View Full Version : Magnetic Strip Encoders/Readers
01-04-2004, 01:28 AM
Prompted by another GQ thread, I thought I'd ask you guys this related question.
Are there any consumer products out there that allow you to:
1) view all content on all tracks of an encoded magnetic strip on, say, a bank card?
2) encode this info on a blank strip?
I guess what I'm asking is if there's a cheap way to find out exactly what data is stored on a card and then if there's a device (perhaps a computer accessory) that will encoded to a strip, for a price that's not outrageous for the financially minded consumer.
I once scanned my Driver's License barcode at work using our POS, and it popped up "Invalid item - VADLxxxxxxxxxCIVILDEFENSE". I'm guessing the info stored in the regular barcode was just that info, but I have no idea what was in the 3D barcode. Wee.
01-04-2004, 08:17 AM
Yes and yes. Here's the first that I found:link. (http://www.customcardsystems.com/msr.html)
If you want to see all the data, make sure the MSR reads tracks 1, 2 & 3. Some read only tracks 1 & 2.
The software interface in my link looks remarkably like the one in the Mythbusters electric eel episode.
A reader will cost about $70. I don't know about encoders.
btw, your drivers license has a 2D barcode, not 3D.
01-04-2004, 03:05 PM
I thought the 2D barcodes were the straight line of bars, ie: |ii||i||iii||.. and 3D barcodes were the rectangular boxes filled with dots? My DL has both
The MSR-206 looks good for both reading and encoding. Thank you!
01-04-2004, 07:22 PM
2d is the is the rectangular box filled with small rectangles... this uses both x and y dimensions. The straight line is 1d - it uses only one dimension, a swipe down the length of the code. The height of the bars is unused except to make it easier to hit with the scanner.
01-04-2004, 11:28 PM
By the way..expect some raised eyebrows if you go around asking for mag stripe encoders.
Think about it..you get a stolen credit card, a fresh CC number (waaay too easy to get) and re-encode the stolen card with the fresh number.
Then go shopping. Thats why some, not most, retailers have to manually punch in the last 4 digits on Credit card purchases.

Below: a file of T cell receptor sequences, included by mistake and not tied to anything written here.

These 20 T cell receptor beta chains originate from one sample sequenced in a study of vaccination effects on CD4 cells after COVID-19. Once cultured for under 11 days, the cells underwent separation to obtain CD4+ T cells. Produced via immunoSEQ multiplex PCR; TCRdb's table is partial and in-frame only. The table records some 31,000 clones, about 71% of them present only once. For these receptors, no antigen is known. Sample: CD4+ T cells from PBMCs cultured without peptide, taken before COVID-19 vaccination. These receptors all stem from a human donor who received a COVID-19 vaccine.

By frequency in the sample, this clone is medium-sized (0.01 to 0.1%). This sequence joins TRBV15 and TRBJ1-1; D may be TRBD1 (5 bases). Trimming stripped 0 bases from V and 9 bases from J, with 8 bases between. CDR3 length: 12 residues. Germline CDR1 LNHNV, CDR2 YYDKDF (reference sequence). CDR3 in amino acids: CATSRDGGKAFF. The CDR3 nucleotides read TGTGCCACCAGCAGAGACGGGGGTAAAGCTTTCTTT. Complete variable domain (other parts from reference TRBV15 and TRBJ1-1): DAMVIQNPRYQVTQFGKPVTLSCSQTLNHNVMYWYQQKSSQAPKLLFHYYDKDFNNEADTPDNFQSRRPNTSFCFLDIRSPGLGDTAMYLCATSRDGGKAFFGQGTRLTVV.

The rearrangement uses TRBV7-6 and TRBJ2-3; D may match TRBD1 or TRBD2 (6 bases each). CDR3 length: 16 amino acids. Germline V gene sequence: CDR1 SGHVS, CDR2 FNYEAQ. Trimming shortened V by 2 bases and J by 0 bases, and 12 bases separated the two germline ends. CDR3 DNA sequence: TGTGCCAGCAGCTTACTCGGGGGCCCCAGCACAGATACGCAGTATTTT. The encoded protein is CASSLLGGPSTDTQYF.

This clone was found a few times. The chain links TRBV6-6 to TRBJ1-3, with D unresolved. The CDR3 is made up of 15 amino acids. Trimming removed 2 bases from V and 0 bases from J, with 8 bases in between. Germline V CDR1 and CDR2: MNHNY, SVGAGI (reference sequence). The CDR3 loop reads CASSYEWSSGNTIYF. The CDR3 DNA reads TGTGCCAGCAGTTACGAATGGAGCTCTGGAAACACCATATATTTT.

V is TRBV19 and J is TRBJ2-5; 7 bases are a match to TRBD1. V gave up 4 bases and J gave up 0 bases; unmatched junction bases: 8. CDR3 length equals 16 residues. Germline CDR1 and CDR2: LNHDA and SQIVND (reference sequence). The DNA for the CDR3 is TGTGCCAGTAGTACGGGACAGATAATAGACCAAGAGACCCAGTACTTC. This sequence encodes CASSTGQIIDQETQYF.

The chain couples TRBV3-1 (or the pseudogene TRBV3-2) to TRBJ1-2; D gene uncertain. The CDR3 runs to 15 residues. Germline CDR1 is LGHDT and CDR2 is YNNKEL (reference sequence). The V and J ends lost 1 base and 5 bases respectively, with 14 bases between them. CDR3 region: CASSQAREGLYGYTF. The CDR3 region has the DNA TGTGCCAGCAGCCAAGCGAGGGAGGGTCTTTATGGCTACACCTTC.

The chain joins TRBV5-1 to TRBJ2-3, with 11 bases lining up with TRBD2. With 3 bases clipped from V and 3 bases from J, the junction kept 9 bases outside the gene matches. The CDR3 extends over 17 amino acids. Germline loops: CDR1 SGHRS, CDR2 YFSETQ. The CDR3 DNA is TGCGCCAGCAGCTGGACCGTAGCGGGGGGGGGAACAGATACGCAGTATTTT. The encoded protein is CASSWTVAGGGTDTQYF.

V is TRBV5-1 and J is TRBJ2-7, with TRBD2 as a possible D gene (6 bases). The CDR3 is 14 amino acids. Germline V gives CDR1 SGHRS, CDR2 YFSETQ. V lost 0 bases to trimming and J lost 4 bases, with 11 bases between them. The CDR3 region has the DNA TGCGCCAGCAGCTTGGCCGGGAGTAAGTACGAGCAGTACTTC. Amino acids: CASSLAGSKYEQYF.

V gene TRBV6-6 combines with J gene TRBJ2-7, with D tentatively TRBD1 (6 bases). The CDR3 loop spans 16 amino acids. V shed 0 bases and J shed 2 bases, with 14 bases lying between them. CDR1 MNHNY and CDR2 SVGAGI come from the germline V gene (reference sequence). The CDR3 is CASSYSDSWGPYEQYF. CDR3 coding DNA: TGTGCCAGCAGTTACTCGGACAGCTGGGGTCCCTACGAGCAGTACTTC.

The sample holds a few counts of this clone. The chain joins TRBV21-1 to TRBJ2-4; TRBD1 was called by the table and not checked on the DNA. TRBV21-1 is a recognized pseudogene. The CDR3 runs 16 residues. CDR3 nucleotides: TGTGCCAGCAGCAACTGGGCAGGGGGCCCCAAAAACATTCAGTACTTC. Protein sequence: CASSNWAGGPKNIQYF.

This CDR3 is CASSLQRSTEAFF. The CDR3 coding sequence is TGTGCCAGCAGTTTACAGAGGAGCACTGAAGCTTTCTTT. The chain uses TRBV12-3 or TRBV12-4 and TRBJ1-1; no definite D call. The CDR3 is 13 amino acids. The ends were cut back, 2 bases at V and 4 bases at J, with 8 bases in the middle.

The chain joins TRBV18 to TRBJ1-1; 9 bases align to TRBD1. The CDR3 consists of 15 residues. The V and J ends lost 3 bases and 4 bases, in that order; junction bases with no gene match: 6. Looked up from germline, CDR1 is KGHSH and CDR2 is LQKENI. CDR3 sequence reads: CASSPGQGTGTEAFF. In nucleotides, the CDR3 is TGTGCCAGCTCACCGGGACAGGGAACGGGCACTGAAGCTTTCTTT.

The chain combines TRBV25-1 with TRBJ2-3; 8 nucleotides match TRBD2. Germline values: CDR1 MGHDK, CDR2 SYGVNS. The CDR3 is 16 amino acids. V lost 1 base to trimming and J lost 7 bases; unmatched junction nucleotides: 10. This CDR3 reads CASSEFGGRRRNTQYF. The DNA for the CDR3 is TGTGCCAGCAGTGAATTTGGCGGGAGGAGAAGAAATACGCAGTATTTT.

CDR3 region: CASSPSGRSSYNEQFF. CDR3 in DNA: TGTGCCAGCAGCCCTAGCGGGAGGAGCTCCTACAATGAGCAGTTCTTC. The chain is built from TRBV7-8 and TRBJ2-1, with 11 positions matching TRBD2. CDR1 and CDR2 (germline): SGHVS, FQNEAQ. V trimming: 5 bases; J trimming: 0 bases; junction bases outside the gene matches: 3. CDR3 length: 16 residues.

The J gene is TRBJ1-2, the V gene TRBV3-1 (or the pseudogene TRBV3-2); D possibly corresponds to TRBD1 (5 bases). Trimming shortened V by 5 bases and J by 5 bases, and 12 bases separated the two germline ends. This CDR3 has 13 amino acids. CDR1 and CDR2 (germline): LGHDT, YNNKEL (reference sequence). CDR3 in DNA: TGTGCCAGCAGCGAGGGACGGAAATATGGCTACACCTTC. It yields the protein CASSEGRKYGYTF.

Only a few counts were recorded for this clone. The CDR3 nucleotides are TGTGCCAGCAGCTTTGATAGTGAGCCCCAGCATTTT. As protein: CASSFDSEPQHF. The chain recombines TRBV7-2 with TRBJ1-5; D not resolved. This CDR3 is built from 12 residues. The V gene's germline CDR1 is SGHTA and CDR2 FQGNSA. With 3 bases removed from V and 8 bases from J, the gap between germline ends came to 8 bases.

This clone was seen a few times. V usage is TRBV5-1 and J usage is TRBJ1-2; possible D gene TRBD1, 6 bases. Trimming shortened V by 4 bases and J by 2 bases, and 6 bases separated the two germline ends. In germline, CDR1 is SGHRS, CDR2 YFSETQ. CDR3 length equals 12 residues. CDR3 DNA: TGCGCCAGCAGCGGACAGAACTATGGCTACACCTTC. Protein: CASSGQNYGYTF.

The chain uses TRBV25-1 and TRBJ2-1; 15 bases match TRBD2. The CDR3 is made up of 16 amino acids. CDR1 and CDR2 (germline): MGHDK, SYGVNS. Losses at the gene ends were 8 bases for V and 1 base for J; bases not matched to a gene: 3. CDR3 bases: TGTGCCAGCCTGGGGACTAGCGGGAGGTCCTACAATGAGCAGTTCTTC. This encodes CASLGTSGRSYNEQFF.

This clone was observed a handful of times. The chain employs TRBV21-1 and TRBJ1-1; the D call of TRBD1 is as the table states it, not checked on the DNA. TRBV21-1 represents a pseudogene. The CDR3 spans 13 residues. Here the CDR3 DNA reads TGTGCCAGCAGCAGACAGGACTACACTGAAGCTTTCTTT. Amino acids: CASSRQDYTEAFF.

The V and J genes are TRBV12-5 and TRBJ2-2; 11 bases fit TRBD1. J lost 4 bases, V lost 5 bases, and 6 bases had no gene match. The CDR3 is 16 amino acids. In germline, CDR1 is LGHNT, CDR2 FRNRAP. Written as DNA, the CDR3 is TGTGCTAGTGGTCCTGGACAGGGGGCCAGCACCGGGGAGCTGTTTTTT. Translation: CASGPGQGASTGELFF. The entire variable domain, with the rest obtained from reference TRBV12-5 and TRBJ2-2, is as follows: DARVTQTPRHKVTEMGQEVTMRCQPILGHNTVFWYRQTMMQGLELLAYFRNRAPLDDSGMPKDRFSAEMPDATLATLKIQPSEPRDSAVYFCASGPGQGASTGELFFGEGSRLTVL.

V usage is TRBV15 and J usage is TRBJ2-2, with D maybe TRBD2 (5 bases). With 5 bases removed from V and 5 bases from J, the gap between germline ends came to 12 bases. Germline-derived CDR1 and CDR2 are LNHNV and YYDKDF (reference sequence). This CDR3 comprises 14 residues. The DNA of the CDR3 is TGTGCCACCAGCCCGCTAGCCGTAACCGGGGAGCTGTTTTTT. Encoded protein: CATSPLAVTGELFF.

I was under the impression that the encoders were somewhat controlled.
01-04-2004, 11:37 PM
I'm (fairly) confident that it wouldn't be that easy to encode a CC with just the number and the expy. I'm sure that the three digit code, along with other redundant check stuff is encoded in there somewhere. Granted, that this would be possible with a machine that could actually read all of the tracks for you in their entirety, I doubt it's possibly with just the CC number and expy.
01-04-2004, 11:43 PM
Nope, just the 16 dig CC# and the 4 dig exp date.
When I used to work retail, sometimes we would get customers with demagged card and we would manually enter only the numbers above.
Consider when you call in a telephone order and pay with your CC. Only 20 digits are usually given.
I did once need the three digit secondary number on the signature strip on the back of the card..trying to remember just what for but I think it was to activate a new card.
01-05-2004, 12:26 AM
I mean with regard to "copying" a card to function as a card. Granted, you can always just use teh 16 digit number and expy when buying things in stores, but when I worked retail, if the number wasn't on the card, embossed, then we would refuse to accept it. Finding machines to emboss numbers onto a card without raising even MORE eyebrows seems unlikely.
For use in an ATM, or to just swipe it without problem at a store, I'm guessing more than the 16 digit number and expy are needed. Otherwise, the read would fail and the cashier would need to enter the number manually. Like I said, our policy was to refuse to do this unless the card was authentic. Even then, sometimes we'd phone in the request to VISA or MC.
Most (actually, in the past 6 mos., all) of my internet shopping has required the 3 digit confirmation number on the back of the card.
My question, I think, was asking whether or not it was possible for a thief to attempt to create a new card JUST with the number and date. I still think it's not, and that more info must be encoded on the track for verification against just such a thing.
Does anyone know the format of CC tracks? Are all 3 used? Is more than just that encoded?
01-05-2004, 12:31 AM
This site (http://www.blackmarket-press.net/info/plastic/magstripe/Magstripe_track.htm) suggests that also encoded are Service Codes (2 digits) and PVV (5 digit PIN verification values), which are required by at least VISA and MasterCards.
My guess is that the card won't read correctly without this information. Manual entry is, again, an option for a well-faked card, but I'd assume that any thief with the ability to master such a replicated card (especially with the security features available on them nowadays) wouldn't even need to encode anything on the track if he knew it wouldn't work.
Anyone with more info?
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